Sterling holds near five-month peak, set for fourth week of gains

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LONDON (Reuters) - The pound was set for a fourth straight week of gains, holding steady against the dollar at near five-month high it hit in the previous session as hopes of the United States nearing the end of its rate-hike cycle weighed on the greenback.

Sterling was last trading at $1.22675 unchanged against the dollar on Friday, but was set for a weekly gain of 1.5%.

It hit $1.231 on Thursday its highest since June 27, though the move was primarily dollar driven with the euro also touching a similar milestone.

Cable - sterling/dollar - in recent weeks has largely traded in line with the moves of other G10 currencies against the dollar, a change from September and October when it struggled more than others and fell as low as $1.0372 after a budget announcement by Britain's then finance minister Kwasi Kwarteng.

"We are modestly bullish on sterling and part of that is related to the dollar narrative," said Kristoffer Kjær Lomholt, head of FX, corporate research and chief analyst at Danske Bank.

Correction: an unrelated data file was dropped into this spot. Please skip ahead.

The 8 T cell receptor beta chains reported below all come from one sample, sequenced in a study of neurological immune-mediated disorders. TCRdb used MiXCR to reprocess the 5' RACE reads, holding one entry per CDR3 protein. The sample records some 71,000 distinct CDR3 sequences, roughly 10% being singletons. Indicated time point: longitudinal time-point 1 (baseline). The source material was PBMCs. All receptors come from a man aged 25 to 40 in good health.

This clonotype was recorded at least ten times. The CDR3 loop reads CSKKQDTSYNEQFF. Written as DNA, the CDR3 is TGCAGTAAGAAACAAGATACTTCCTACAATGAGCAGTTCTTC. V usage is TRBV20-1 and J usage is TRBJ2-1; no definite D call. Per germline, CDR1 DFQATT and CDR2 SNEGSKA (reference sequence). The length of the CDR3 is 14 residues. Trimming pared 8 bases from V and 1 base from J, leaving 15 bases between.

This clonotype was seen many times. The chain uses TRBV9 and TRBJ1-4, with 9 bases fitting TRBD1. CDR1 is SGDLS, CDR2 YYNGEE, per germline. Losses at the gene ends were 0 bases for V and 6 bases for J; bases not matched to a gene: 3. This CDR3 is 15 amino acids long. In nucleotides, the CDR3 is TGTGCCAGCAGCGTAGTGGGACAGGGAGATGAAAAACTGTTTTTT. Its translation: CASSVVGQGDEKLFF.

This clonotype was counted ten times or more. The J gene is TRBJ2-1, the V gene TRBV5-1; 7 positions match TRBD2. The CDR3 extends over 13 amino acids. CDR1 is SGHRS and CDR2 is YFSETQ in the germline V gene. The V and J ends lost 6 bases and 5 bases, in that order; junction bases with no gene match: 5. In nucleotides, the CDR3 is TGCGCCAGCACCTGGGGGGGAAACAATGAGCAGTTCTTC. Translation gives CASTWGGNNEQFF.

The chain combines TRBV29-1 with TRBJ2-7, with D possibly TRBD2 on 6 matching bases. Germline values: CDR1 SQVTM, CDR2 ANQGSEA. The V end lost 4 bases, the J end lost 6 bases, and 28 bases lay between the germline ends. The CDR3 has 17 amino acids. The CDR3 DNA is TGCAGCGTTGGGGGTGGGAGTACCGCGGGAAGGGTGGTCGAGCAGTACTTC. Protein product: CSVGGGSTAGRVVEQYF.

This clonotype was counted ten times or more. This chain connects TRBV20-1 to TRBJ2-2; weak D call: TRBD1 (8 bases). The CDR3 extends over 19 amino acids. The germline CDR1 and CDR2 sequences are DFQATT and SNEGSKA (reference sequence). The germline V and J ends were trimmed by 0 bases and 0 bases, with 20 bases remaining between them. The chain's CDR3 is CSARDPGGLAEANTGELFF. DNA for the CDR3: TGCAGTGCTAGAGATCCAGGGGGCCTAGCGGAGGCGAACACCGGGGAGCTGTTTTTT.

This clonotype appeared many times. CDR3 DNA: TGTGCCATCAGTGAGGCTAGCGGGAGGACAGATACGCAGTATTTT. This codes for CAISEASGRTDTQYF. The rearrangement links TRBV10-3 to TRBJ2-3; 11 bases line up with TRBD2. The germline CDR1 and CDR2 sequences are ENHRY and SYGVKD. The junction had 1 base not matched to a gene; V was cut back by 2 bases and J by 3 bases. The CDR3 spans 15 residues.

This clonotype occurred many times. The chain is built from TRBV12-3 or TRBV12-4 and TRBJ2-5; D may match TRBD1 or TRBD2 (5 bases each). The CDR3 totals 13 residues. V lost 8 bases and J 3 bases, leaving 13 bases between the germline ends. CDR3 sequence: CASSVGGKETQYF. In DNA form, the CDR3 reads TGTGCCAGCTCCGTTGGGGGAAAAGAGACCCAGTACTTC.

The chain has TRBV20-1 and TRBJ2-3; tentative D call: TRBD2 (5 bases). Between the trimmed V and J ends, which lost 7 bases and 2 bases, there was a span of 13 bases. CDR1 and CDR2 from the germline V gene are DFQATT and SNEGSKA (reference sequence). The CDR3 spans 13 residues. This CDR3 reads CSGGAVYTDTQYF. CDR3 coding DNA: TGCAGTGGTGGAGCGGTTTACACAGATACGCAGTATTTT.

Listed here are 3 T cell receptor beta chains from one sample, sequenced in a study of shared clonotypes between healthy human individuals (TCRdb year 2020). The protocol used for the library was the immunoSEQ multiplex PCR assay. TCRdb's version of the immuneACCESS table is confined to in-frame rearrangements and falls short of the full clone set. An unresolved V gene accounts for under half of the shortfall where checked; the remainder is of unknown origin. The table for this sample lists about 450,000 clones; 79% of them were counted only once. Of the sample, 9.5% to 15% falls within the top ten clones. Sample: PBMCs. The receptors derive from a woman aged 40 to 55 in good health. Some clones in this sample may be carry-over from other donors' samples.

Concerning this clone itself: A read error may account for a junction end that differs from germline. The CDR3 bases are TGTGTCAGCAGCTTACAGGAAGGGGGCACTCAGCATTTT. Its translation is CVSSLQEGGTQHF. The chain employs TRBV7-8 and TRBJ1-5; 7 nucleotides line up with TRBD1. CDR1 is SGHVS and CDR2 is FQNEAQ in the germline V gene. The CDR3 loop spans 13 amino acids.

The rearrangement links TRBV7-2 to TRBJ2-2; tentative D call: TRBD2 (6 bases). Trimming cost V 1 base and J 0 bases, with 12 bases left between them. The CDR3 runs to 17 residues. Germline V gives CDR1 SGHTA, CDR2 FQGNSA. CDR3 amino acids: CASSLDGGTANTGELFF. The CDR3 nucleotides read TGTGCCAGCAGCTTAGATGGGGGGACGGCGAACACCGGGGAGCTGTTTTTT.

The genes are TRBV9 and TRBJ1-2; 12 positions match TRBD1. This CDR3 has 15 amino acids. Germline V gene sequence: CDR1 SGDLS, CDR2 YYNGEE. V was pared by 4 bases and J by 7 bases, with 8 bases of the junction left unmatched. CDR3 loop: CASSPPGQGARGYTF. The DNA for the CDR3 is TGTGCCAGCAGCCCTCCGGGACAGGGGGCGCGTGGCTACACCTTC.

"The current account funding story that played out with the "mini-budget" and the uncertainty around that has been completely priced out, we see that both in real sterling terms and also real rates terms. All that has fully reversed from late September, early October."

The dollar index, which tracks the greenback against a basket of currencies, fell by 5% in November, its most since 2010.

The currency has been weakening as traders position on expectations of a pivot towards slower pace of rate increases by the United States.

These expectations were underpinned by a dovish speech from Federal Reserve chair Jerome Powell on Wednesday as well as U.S. data on Thursday that raised concerns about slowing economic growth while indicating a slowdown in inflation.

U.S. jobs data due later in the day will provide more clues about the Fed's rate hiking cycle.

The pound was also at the firmer end of its recent range against the euro, with one euro worth 85.8 pence.

(Reporting by Alun John and Samuel Indyk; Editing by Arun Koyyur)


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